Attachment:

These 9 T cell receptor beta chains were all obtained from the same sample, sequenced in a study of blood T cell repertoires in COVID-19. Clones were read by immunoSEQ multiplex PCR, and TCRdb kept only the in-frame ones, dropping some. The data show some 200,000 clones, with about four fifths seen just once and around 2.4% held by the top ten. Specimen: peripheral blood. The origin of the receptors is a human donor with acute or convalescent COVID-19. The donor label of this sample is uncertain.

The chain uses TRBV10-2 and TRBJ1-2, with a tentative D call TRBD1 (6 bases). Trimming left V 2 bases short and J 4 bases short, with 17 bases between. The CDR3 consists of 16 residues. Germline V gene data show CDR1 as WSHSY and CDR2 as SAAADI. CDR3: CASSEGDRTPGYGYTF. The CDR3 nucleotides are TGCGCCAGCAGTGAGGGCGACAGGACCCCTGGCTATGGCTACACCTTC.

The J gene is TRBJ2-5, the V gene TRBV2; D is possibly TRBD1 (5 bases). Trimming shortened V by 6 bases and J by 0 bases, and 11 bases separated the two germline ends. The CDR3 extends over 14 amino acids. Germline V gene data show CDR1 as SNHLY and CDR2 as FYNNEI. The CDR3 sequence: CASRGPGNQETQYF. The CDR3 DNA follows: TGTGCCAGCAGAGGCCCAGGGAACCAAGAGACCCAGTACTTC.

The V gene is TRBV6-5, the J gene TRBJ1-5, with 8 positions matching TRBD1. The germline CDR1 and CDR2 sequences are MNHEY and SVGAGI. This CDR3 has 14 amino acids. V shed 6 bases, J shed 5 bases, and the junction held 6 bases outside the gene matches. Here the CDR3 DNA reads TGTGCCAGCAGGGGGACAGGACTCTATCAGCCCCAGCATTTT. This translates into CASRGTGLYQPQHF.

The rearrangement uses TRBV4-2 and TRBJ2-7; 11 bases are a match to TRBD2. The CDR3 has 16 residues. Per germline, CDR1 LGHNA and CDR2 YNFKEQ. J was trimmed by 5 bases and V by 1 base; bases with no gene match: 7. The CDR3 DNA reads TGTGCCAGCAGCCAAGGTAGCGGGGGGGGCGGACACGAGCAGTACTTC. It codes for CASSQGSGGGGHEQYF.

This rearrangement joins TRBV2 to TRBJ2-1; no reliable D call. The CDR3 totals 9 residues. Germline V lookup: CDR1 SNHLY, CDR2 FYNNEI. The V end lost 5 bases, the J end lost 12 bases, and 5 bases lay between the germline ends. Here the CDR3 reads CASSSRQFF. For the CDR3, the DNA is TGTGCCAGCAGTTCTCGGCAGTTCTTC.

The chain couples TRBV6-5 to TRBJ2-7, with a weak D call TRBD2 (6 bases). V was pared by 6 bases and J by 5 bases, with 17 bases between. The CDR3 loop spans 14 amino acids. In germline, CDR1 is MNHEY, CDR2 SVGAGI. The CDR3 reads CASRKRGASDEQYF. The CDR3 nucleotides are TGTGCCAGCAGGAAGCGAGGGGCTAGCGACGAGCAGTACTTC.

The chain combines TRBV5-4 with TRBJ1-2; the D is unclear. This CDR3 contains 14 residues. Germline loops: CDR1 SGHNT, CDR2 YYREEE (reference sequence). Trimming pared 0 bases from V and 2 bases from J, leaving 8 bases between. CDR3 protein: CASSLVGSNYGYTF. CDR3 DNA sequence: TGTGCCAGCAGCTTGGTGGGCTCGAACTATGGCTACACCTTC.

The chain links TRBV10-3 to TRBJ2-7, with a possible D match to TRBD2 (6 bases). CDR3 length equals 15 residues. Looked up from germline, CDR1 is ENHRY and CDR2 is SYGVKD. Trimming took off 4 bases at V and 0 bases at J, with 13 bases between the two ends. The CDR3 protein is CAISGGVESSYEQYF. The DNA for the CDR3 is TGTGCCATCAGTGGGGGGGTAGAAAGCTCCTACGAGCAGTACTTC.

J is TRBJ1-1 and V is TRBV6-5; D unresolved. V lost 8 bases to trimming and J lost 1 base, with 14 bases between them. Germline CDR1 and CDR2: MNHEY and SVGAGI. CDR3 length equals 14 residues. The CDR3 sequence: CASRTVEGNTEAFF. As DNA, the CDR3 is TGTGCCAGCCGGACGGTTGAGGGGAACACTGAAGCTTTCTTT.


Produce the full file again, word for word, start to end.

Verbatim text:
These 9 T cell receptor beta chains were all obtained from the same sample, sequenced in a study of blood T cell repertoires in COVID-19. Clones were read by immunoSEQ multiplex PCR, and TCRdb kept only the in-frame ones, dropping some. The data show some 200,000 clones, with about four fifths seen just once and around 2.4% held by the top ten. Specimen: peripheral blood. The origin of the receptors is a human donor with acute or convalescent COVID-19. The donor label of this sample is uncertain.

The chain uses TRBV10-2 and TRBJ1-2, with a tentative D call TRBD1 (6 bases). Trimming left V 2 bases short and J 4 bases short, with 17 bases between. The CDR3 consists of 16 residues. Germline V gene data show CDR1 as WSHSY and CDR2 as SAAADI. CDR3: CASSEGDRTPGYGYTF. The CDR3 nucleotides are TGCGCCAGCAGTGAGGGCGACAGGACCCCTGGCTATGGCTACACCTTC.

The J gene is TRBJ2-5, the V gene TRBV2; D is possibly TRBD1 (5 bases). Trimming shortened V by 6 bases and J by 0 bases, and 11 bases separated the two germline ends. The CDR3 extends over 14 amino acids. Germline V gene data show CDR1 as SNHLY and CDR2 as FYNNEI. The CDR3 sequence: CASRGPGNQETQYF. The CDR3 DNA follows: TGTGCCAGCAGAGGCCCAGGGAACCAAGAGACCCAGTACTTC.

The V gene is TRBV6-5, the J gene TRBJ1-5, with 8 positions matching TRBD1. The germline CDR1 and CDR2 sequences are MNHEY and SVGAGI. This CDR3 has 14 amino acids. V shed 6 bases, J shed 5 bases, and the junction held 6 bases outside the gene matches. Here the CDR3 DNA reads TGTGCCAGCAGGGGGACAGGACTCTATCAGCCCCAGCATTTT. This translates into CASRGTGLYQPQHF.

The rearrangement uses TRBV4-2 and TRBJ2-7; 11 bases are a match to TRBD2. The CDR3 has 16 residues. Per germline, CDR1 LGHNA and CDR2 YNFKEQ. J was trimmed by 5 bases and V by 1 base; bases with no gene match: 7. The CDR3 DNA reads TGTGCCAGCAGCCAAGGTAGCGGGGGGGGCGGACACGAGCAGTACTTC. It codes for CASSQGSGGGGHEQYF.

This rearrangement joins TRBV2 to TRBJ2-1; no reliable D call. The CDR3 totals 9 residues. Germline V lookup: CDR1 SNHLY, CDR2 FYNNEI. The V end lost 5 bases, the J end lost 12 bases, and 5 bases lay between the germline ends. Here the CDR3 reads CASSSRQFF. For the CDR3, the DNA is TGTGCCAGCAGTTCTCGGCAGTTCTTC.

The chain couples TRBV6-5 to TRBJ2-7, with a weak D call TRBD2 (6 bases). V was pared by 6 bases and J by 5 bases, with 17 bases between. The CDR3 loop spans 14 amino acids. In germline, CDR1 is MNHEY, CDR2 SVGAGI. The CDR3 reads CASRKRGASDEQYF. The CDR3 nucleotides are TGTGCCAGCAGGAAGCGAGGGGCTAGCGACGAGCAGTACTTC.

The chain combines TRBV5-4 with TRBJ1-2; the D is unclear. This CDR3 contains 14 residues. Germline loops: CDR1 SGHNT, CDR2 YYREEE (reference sequence). Trimming pared 0 bases from V and 2 bases from J, leaving 8 bases between. CDR3 protein: CASSLVGSNYGYTF. CDR3 DNA sequence: TGTGCCAGCAGCTTGGTGGGCTCGAACTATGGCTACACCTTC.

The chain links TRBV10-3 to TRBJ2-7, with a possible D match to TRBD2 (6 bases). CDR3 length equals 15 residues. Looked up from germline, CDR1 is ENHRY and CDR2 is SYGVKD. Trimming took off 4 bases at V and 0 bases at J, with 13 bases between the two ends. The CDR3 protein is CAISGGVESSYEQYF. The DNA for the CDR3 is TGTGCCATCAGTGGGGGGGTAGAAAGCTCCTACGAGCAGTACTTC.

J is TRBJ1-1 and V is TRBV6-5; D unresolved. V lost 8 bases to trimming and J lost 1 base, with 14 bases between them. Germline CDR1 and CDR2: MNHEY and SVGAGI. CDR3 length equals 14 residues. The CDR3 sequence: CASRTVEGNTEAFF. As DNA, the CDR3 is TGTGCCAGCCGGACGGTTGAGGGGAACACTGAAGCTTTCTTT.